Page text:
Ofcom publishes draft DEA code

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Ofcom publishes draft DEA code

Jennifer Scott

Ofcom has published a draft code today to tackle illegal file-sharers by passing their information onto copyright owners.

The regulator was required to put together the code as part of the Digital Economy Act voted through in 2010.

It states that ISPs must send letters to customers when they have been connected to illegal file-sharing activity on their accounts. The responsibility for identifying the activity in the first place will fall to copyright owners, who will need to monitor peer to peer (P2P) networks and identify the IP addresses taking part in file sharing before passing these details on to ISPs. Their processes will have to be agreed on by Ofcom.

Once three letters have been sent – with a minimum of one month in between each letter and during a 12 month period – copyright owners will be allowed to request anonymous information on specific IP addresses from ISPs to see how regularly they have been sharing content and at what volumes.

The owners will then be able to seek a court order to identify the customer fully in order to take legal action against them.  

Users will be able to appeal any of the accusations sent their way through an independent appeals body that Ofcom will appoint after the code consultation period ends.  

Claudio Pollack, the consumer group director at Ofcom, said:  “These measures are designed to foster investment and innovation in the UK’s creative industries, while ensuring internet users are treated fairly and given help to access lawful content.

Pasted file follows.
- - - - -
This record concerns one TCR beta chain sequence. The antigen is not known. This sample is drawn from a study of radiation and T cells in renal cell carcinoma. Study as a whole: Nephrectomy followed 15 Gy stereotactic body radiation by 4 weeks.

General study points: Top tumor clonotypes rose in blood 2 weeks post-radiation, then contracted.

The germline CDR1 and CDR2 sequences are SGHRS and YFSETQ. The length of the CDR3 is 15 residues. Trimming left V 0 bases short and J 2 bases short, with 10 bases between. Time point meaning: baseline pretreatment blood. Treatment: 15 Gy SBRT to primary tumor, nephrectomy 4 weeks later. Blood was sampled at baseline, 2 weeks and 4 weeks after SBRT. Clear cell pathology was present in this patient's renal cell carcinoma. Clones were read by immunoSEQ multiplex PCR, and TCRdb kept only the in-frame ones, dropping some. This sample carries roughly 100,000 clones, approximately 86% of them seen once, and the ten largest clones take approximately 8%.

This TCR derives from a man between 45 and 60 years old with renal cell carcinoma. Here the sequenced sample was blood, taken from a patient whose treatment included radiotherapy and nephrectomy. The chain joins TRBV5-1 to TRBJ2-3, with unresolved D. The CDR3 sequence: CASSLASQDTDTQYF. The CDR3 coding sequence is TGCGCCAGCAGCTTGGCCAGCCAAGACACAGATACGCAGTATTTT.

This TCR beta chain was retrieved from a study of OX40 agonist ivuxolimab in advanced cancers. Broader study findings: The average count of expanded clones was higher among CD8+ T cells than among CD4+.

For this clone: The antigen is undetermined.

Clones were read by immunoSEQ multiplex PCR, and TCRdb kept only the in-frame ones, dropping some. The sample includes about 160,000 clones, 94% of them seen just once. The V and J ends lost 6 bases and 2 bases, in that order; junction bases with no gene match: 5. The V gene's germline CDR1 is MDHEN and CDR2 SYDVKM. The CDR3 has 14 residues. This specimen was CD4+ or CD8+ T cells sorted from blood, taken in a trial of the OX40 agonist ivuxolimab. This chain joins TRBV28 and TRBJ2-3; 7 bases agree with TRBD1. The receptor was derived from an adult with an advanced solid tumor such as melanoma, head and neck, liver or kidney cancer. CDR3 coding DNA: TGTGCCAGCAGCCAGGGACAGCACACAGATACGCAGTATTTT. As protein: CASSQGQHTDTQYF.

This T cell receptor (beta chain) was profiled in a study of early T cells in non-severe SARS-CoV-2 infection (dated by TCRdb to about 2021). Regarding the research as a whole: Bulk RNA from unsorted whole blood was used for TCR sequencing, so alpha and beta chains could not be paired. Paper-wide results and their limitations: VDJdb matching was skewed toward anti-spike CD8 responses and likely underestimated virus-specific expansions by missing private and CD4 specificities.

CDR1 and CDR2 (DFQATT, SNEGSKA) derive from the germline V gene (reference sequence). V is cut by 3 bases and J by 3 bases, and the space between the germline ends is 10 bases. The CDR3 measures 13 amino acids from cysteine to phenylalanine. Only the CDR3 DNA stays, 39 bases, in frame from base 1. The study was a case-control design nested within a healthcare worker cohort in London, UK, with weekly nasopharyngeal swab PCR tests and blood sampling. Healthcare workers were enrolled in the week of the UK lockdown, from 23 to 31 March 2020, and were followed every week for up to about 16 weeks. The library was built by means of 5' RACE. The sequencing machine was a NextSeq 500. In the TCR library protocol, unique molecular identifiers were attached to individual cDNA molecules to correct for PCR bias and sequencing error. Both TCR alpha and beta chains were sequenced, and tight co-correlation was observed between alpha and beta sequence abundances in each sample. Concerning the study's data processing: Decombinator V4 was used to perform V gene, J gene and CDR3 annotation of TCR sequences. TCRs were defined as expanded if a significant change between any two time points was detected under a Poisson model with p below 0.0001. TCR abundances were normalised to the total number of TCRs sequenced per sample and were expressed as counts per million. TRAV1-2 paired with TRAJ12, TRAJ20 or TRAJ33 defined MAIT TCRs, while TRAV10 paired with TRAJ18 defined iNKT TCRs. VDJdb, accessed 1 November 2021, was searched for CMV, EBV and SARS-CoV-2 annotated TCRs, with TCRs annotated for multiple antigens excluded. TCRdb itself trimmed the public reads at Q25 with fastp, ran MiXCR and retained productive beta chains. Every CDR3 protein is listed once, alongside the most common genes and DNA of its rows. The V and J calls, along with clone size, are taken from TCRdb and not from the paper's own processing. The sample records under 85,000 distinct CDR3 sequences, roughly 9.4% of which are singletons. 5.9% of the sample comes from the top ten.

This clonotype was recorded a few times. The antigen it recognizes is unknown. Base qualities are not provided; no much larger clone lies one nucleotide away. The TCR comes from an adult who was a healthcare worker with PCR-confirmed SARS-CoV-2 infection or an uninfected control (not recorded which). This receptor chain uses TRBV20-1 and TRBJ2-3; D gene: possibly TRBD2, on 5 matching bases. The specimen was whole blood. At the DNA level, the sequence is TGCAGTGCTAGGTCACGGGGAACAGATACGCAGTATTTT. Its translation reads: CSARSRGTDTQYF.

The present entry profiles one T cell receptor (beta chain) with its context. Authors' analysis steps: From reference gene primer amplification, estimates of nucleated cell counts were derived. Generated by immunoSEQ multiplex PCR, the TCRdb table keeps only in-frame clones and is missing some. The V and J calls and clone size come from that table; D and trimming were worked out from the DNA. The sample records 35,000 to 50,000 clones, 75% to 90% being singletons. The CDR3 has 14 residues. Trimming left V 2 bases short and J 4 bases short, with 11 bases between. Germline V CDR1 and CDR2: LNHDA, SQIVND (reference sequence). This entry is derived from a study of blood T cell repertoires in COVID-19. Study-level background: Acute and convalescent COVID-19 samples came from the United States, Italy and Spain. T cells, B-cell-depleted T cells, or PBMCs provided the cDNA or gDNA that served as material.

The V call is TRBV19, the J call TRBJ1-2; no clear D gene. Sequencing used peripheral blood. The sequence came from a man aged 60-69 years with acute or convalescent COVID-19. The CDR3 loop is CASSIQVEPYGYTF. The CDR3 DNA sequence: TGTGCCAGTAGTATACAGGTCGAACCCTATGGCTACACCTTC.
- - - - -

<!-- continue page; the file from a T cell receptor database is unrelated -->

“Ofcom will oversee a fair appeals process, and also ensure that rights holders’ investigations under the code are rigorous and transparent.”

However, Jim Killock, director of the Open Rights Group and long-term critic of the Digital Economy Act, said there was still a risk innocent consumers would end up having to defend themselves in court.

"Digital revenues are going up, the music and film industry are moving in the right direction, yet this cumbersome policy is still lumbering forward,” he told Computer Weekly. "Ofcom are being asked to put lipstick on a pig with this code.”

"The appeals are a joke. The Government has decided that 'I didn't do it' is not a defence. Some people will almost certainly end up in court having done nothing wrong."

Other controversial elements of the Digital Economy Act suggested at the time, such as reducing customer bandwidth, blocking internet access or suspending accounts, have not been withdrawn entirely. However, Ofcom said these could not be brought into practice until the code has been in force for a minimum of a year and extra legislation, as well as agreement from parliament, would be necessary before the measures could be put in place.

The code also states both ISPs and copyright owners must embark on awareness campaigns so consumers know what they are doing is against the law and also to point them towards legal means of acquiring the likes of film, TV programmes or music online.

The first customers to be affected will be those getting their services from BT, Everything Everywhere, O2, Sky, TalkTalk Group and Virgin Media – all of which have more than 400,000 fixed broadband lines and cover 93% of retail broadband in the UK.

The consultation on the code has now begun and will be subject to review by the European Commission. It will then be presented to parliament at the end of 2012 and ISPs will be given a year to prepare before the first letters hit the mail in early 2014.  


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